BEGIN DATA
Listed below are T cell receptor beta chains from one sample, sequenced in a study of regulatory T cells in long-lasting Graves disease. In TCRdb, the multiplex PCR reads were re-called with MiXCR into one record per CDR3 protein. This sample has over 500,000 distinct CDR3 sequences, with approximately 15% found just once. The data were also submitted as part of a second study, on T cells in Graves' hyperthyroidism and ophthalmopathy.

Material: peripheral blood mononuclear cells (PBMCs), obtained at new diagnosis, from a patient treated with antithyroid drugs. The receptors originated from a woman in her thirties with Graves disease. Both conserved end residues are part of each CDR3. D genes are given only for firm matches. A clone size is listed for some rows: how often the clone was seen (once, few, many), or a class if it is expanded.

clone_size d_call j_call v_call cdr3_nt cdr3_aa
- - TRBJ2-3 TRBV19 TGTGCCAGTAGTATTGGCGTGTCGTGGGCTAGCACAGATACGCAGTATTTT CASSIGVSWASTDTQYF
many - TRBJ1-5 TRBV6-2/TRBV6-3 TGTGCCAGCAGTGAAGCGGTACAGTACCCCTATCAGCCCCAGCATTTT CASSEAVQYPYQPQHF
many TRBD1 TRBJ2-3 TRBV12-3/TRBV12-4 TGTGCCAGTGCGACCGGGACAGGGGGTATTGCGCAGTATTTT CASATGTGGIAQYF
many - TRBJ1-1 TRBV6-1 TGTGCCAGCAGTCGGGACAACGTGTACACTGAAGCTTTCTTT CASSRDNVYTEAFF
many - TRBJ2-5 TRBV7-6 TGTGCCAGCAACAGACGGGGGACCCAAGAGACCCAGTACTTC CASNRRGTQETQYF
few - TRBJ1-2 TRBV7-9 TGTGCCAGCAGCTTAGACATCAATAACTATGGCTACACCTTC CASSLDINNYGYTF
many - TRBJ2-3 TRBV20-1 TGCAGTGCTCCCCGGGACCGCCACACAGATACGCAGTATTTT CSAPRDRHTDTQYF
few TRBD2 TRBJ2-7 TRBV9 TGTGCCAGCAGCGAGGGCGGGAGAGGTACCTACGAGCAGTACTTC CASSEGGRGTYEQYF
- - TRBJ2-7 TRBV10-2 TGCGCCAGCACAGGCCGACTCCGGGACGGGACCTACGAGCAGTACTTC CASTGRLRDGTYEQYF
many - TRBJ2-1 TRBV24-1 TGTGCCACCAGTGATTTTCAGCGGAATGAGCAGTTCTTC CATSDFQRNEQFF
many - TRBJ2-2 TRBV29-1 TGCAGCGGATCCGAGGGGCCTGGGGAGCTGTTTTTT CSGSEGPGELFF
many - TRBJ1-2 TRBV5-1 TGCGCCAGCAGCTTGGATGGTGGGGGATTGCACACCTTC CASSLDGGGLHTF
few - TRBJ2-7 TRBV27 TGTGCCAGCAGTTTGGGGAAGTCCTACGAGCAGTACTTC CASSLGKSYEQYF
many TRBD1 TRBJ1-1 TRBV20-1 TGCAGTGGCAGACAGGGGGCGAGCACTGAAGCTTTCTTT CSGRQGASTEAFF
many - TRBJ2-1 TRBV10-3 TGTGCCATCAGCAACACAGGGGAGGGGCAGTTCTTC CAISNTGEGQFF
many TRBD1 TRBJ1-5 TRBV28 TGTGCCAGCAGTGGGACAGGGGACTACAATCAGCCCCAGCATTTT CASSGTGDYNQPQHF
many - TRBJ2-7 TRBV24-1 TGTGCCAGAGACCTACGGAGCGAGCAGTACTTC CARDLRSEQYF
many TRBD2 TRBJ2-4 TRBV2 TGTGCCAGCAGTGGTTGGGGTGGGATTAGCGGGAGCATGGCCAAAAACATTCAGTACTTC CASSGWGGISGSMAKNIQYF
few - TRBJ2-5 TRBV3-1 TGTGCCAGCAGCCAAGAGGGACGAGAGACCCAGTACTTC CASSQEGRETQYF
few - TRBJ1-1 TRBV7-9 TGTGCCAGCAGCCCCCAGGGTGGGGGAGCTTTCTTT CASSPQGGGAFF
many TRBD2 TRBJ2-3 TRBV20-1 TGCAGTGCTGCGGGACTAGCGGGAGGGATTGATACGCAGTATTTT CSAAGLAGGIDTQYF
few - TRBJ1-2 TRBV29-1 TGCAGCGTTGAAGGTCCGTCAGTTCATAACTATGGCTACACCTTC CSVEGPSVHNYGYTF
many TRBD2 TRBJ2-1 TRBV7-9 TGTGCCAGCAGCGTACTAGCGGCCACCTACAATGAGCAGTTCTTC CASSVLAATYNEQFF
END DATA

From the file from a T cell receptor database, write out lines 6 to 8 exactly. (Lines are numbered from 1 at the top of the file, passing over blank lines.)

many TRBD1 TRBJ2-3 TRBV12-3/TRBV12-4 TGTGCCAGTGCGACCGGGACAGGGGGTATTGCGCAGTATTTT CASATGTGGIAQYF
many - TRBJ1-1 TRBV6-1 TGTGCCAGCAGTCGGGACAACGTGTACACTGAAGCTTTCTTT CASSRDNVYTEAFF
many - TRBJ2-5 TRBV7-6 TGTGCCAGCAACAGACGGGGGACCCAAGAGACCCAGTACTTC CASNRRGTQETQYF